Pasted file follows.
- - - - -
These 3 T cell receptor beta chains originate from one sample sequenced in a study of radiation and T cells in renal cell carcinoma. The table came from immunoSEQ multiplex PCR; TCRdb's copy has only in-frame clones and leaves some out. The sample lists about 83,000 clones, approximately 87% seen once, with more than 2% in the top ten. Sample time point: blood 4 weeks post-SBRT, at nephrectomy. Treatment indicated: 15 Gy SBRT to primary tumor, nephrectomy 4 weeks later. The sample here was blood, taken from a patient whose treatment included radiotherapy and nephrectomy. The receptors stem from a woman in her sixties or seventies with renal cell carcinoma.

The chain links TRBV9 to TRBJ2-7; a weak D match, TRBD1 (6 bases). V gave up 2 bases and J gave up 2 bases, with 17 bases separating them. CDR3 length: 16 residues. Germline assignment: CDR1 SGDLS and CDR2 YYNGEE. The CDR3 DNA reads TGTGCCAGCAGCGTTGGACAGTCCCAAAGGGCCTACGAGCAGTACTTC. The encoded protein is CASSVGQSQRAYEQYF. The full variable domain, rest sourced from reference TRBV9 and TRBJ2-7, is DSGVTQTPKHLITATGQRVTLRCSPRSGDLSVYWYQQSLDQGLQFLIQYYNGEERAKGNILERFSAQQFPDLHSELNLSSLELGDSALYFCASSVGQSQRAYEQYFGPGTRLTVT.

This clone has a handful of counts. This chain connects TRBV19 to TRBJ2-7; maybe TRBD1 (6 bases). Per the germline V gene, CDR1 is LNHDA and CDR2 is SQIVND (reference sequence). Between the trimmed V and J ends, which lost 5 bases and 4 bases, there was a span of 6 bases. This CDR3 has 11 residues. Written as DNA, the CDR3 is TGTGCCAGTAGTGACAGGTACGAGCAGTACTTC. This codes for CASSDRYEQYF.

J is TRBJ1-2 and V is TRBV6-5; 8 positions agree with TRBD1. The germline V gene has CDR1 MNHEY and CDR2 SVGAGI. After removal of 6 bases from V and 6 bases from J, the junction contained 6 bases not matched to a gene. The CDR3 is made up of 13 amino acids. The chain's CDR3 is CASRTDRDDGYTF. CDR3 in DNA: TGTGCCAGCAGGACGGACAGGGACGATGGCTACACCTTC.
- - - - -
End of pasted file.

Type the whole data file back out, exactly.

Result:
These 3 T cell receptor beta chains originate from one sample sequenced in a study of radiation and T cells in renal cell carcinoma. The table came from immunoSEQ multiplex PCR; TCRdb's copy has only in-frame clones and leaves some out. The sample lists about 83,000 clones, approximately 87% seen once, with more than 2% in the top ten. Sample time point: blood 4 weeks post-SBRT, at nephrectomy. Treatment indicated: 15 Gy SBRT to primary tumor, nephrectomy 4 weeks later. The sample here was blood, taken from a patient whose treatment included radiotherapy and nephrectomy. The receptors stem from a woman in her sixties or seventies with renal cell carcinoma.

The chain links TRBV9 to TRBJ2-7; a weak D match, TRBD1 (6 bases). V gave up 2 bases and J gave up 2 bases, with 17 bases separating them. CDR3 length: 16 residues. Germline assignment: CDR1 SGDLS and CDR2 YYNGEE. The CDR3 DNA reads TGTGCCAGCAGCGTTGGACAGTCCCAAAGGGCCTACGAGCAGTACTTC. The encoded protein is CASSVGQSQRAYEQYF. The full variable domain, rest sourced from reference TRBV9 and TRBJ2-7, is DSGVTQTPKHLITATGQRVTLRCSPRSGDLSVYWYQQSLDQGLQFLIQYYNGEERAKGNILERFSAQQFPDLHSELNLSSLELGDSALYFCASSVGQSQRAYEQYFGPGTRLTVT.

This clone has a handful of counts. This chain connects TRBV19 to TRBJ2-7; maybe TRBD1 (6 bases). Per the germline V gene, CDR1 is LNHDA and CDR2 is SQIVND (reference sequence). Between the trimmed V and J ends, which lost 5 bases and 4 bases, there was a span of 6 bases. This CDR3 has 11 residues. Written as DNA, the CDR3 is TGTGCCAGTAGTGACAGGTACGAGCAGTACTTC. This codes for CASSDRYEQYF.

J is TRBJ1-2 and V is TRBV6-5; 8 positions agree with TRBD1. The germline V gene has CDR1 MNHEY and CDR2 SVGAGI. After removal of 6 bases from V and 6 bases from J, the junction contained 6 bases not matched to a gene. The CDR3 is made up of 13 amino acids. The chain's CDR3 is CASRTDRDDGYTF. CDR3 in DNA: TGTGCCAGCAGGACGGACAGGGACGATGGCTACACCTTC.